Wednesday, January 1, 2020

2019: The Big Slump, and 2020 Goals


According to Goodreads,
In 2015, I read 43,281 pages across 194 books.
In 2016, 45,426 over 190 books.
In 2017, 29,373 over 122 books (It's hard to read after your dog dies).
In 2018, 45,746 over 169 books.

Last year, I read 25,839 pages over 83 books. I don't really know why, either. Plus a lot of it was just okay, which makes it really hard to write a blog about books. There's a lot, but mostly it comes down to this: writing about mediocre books didn't make me want to write anything at all. So I didn't.

But I did look back on my year to get these numbers (which I knew would be low, but daaaaaaamn), and realized that I did read a few things I'd like to highlight. 2019 round-up it is!

In no order at all:

1. Brazen and the Beast by Sarah MacLean
I need to say this: I love a chubby heroine. There are so many heroines that are smart/funny/sassy/interesting/brave now (yay!), but we still don't have a lot of heroines who are worried even a little bit about their size or stature. Hattie can't fit into a crowd, but she no longer wants to, either. She's tall and a bit heavier and all she wants is to take over her dad's business, but he thinks that she should still try to get married at 29. So she decides to ruin herself by spending a night at a brothel for ladies. Except that on her way, she encounters Whit, the Beast of Covent Garden, who promptly changes her life. I love the dialogue, I love the goals, I love the characters. Whit and Hattie forever.

2. Sorcery of Thorns by Margaret Rogerson
I loved Rogerson's first novel An Enchantment of Ravens, but I loved this one even more. Elisabeth has always lived at one of the Great Libraries, homes to grimoires of all the sorcerers. One night, an incredibly dangerous grimoire is let loose on the world and in trying to stop it, she is accused of being the one who set it free. She must work with a super hot sorcerer, who she has been told is very, very, very evil, to figure out who is sabotaging the libraries and with what goal. And also maybe fall in love.

3. Untrue: Why Almost Everything We Believe About Women, Lust, and Infidelity is Wrong and How the New Science Can Set Us Free by Wednesday Martin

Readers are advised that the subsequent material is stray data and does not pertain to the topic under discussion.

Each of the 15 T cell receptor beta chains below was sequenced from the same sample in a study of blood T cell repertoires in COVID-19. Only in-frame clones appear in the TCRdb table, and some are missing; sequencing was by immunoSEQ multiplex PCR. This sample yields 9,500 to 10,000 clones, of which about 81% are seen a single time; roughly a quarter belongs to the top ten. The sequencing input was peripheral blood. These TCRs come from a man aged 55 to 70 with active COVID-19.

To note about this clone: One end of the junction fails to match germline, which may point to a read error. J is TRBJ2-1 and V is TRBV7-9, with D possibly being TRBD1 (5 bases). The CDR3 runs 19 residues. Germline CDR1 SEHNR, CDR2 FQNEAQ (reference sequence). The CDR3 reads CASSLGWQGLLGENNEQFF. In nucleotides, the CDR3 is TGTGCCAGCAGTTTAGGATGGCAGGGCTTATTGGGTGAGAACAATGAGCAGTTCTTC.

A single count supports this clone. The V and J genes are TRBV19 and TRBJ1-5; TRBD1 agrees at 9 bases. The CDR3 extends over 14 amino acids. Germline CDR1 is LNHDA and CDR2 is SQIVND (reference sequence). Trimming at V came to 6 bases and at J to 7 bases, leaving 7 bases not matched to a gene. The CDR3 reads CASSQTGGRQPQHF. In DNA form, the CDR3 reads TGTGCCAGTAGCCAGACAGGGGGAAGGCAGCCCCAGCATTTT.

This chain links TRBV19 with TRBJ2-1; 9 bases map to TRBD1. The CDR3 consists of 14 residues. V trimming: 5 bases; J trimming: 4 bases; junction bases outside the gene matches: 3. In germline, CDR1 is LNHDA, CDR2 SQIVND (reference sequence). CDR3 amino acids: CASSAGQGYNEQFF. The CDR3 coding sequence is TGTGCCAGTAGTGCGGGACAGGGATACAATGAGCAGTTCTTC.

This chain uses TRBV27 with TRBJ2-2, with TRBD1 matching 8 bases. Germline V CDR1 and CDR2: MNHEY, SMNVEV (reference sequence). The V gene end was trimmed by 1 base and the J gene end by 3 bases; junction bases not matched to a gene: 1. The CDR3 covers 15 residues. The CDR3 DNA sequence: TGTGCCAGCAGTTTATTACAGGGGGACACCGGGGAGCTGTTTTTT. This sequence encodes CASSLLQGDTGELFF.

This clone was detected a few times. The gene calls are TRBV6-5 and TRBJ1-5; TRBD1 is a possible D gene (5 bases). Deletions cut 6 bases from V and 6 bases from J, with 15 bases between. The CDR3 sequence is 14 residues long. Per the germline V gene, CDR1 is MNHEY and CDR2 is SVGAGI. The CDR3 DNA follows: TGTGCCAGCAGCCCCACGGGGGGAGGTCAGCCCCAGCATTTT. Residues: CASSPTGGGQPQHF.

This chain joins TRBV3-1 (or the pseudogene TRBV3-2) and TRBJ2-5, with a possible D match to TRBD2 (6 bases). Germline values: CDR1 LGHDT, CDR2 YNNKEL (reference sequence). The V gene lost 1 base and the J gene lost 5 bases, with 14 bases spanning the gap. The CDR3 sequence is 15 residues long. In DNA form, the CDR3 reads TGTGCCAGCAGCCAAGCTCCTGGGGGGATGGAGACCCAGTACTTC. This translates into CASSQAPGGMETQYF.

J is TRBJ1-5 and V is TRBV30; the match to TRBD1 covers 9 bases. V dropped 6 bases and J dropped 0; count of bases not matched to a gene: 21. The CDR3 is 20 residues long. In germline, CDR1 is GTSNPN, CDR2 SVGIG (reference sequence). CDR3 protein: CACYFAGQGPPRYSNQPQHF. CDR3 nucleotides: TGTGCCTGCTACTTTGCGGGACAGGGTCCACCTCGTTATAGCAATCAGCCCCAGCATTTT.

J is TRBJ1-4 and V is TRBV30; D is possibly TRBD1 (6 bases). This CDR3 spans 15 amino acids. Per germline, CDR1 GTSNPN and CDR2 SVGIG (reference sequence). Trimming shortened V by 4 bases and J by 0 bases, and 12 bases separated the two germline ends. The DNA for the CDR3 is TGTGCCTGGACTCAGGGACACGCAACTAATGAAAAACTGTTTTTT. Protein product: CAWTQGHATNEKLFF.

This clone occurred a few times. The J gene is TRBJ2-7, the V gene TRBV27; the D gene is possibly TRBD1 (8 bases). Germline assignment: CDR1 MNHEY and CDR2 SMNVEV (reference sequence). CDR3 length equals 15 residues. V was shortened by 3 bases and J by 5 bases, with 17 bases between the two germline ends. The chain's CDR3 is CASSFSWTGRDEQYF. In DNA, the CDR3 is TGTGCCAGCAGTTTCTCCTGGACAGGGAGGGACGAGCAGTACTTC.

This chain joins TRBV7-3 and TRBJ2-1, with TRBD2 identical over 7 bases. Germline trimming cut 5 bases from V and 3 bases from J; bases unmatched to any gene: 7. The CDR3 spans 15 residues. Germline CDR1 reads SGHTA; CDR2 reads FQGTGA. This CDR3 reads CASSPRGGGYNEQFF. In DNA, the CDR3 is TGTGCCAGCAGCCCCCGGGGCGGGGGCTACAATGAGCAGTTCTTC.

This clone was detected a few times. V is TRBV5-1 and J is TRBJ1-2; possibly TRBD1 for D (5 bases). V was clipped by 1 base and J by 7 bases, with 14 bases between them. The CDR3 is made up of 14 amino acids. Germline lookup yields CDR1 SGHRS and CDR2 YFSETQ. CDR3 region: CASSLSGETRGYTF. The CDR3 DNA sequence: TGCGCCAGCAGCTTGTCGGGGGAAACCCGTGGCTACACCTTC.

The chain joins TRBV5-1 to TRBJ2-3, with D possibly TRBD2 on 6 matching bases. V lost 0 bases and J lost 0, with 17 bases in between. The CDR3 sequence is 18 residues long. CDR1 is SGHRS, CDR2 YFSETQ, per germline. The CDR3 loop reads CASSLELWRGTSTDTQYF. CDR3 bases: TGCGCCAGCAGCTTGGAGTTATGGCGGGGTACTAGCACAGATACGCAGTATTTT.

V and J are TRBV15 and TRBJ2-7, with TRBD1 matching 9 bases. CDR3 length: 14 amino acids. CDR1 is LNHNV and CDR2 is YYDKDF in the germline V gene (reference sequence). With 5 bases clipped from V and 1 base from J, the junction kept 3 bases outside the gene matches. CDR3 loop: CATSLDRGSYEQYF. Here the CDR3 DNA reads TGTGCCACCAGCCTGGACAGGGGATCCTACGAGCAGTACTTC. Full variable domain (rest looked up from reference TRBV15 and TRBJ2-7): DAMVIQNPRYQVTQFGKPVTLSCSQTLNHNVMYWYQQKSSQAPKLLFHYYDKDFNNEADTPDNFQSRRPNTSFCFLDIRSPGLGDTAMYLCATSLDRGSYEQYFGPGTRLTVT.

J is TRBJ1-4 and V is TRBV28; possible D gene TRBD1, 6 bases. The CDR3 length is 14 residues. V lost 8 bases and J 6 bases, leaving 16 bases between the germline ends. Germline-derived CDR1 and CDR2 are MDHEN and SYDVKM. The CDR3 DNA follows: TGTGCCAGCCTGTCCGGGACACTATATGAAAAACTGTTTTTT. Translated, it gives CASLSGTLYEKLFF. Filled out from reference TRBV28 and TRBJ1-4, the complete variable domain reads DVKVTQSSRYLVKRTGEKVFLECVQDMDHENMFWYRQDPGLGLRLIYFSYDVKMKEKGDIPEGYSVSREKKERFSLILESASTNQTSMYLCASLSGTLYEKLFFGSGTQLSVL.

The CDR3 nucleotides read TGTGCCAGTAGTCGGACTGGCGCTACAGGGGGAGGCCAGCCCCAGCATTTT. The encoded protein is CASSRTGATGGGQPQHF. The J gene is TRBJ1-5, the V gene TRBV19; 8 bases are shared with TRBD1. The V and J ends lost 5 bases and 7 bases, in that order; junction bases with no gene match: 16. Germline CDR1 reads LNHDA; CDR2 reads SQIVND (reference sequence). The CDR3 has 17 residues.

I don't remember where I heard about this book, but it was a fresh and fascinating look at female sexuality across humans and some primates. This book covered so much, but the things that stood out were how much more flexible women are when it comes to mates. how patriarchy versus matriarchy impact women's choices, and that I can't think about female primates mating with multiple males to trick them all into acting like the father without immediately starting to picture Mamma Mia!

4. Jurassic Park by Michael Crichton
I have loved the film since I first saw it and love to re-watch it on rainy summer nights, but I had never read the book because I thought it might be terribly outdated. Surprise, it wasn't! This title holds up very well and manages to be different enough from the movie that I was able to enjoy both and not see every single thing coming.

5. Vanishing Fleece: Adventures in American Wool by Clara Parkes
CAUTION: If you love yarn, maybe don't read this until you're looking for new yarn because it's catnip.
Clara Parkes was offered a bale of wool so that the yarn reviewer could learn how wool turns into yarn. Everywhere it went is somewhere I would now like to go. Her wool started at Catskill Merino, a farm that breeds cashmere-quality merino sheep. Don't look this up, it's beautiful and I want it. It was cleaned down in San Antonio, sent to multiple factories to be spun, dyed by multiple people in different fashions, and sold out on her website before I even finished reading the book. On the other side, this epic quest shows just how important it is that we support small wool businesses. Some of these factories have since closed. Dyers have stopped dying. It makes it more important than ever to know where your yarn comes from.

6. The Giver of Stars by Jojo Moyes
I am not an audiobook person, but I loved this audiobook so much that I am going to try to do more audiobooks next year (it also pairs well with my knitting habit!). Alice is a lonely young British woman who meets a handsome Kentucky man and basically said, why not? She moves to Kentucky and quickly realizes that her new husband has dead mommy issues, daddy issues, and absolutely no idea what being married is all about. So when the call goes out for librarians to deliver books to the more rural parts of the area as part of Eleanor Roosevelt's traveling library plan, she is all in. She meets an excellent team of women and finds real joy in what she does. But you know, educating women is evil, women having independence is evil, etc. These women are brave and spunky despite the challenges they face, which makes me love them all the more.

And now some 2020 goals:

1. Clean off that damn TBR bookshelf of all books I purchased before today. I can probably do that.
2. Reread one book a month. I don't let myself do this enough.
3. Go to the movies once a month.
4. Try not to buy too much yarn (look at me setting myself up for failure!).

That's all, folks! Good luck to us all.


Post a Comment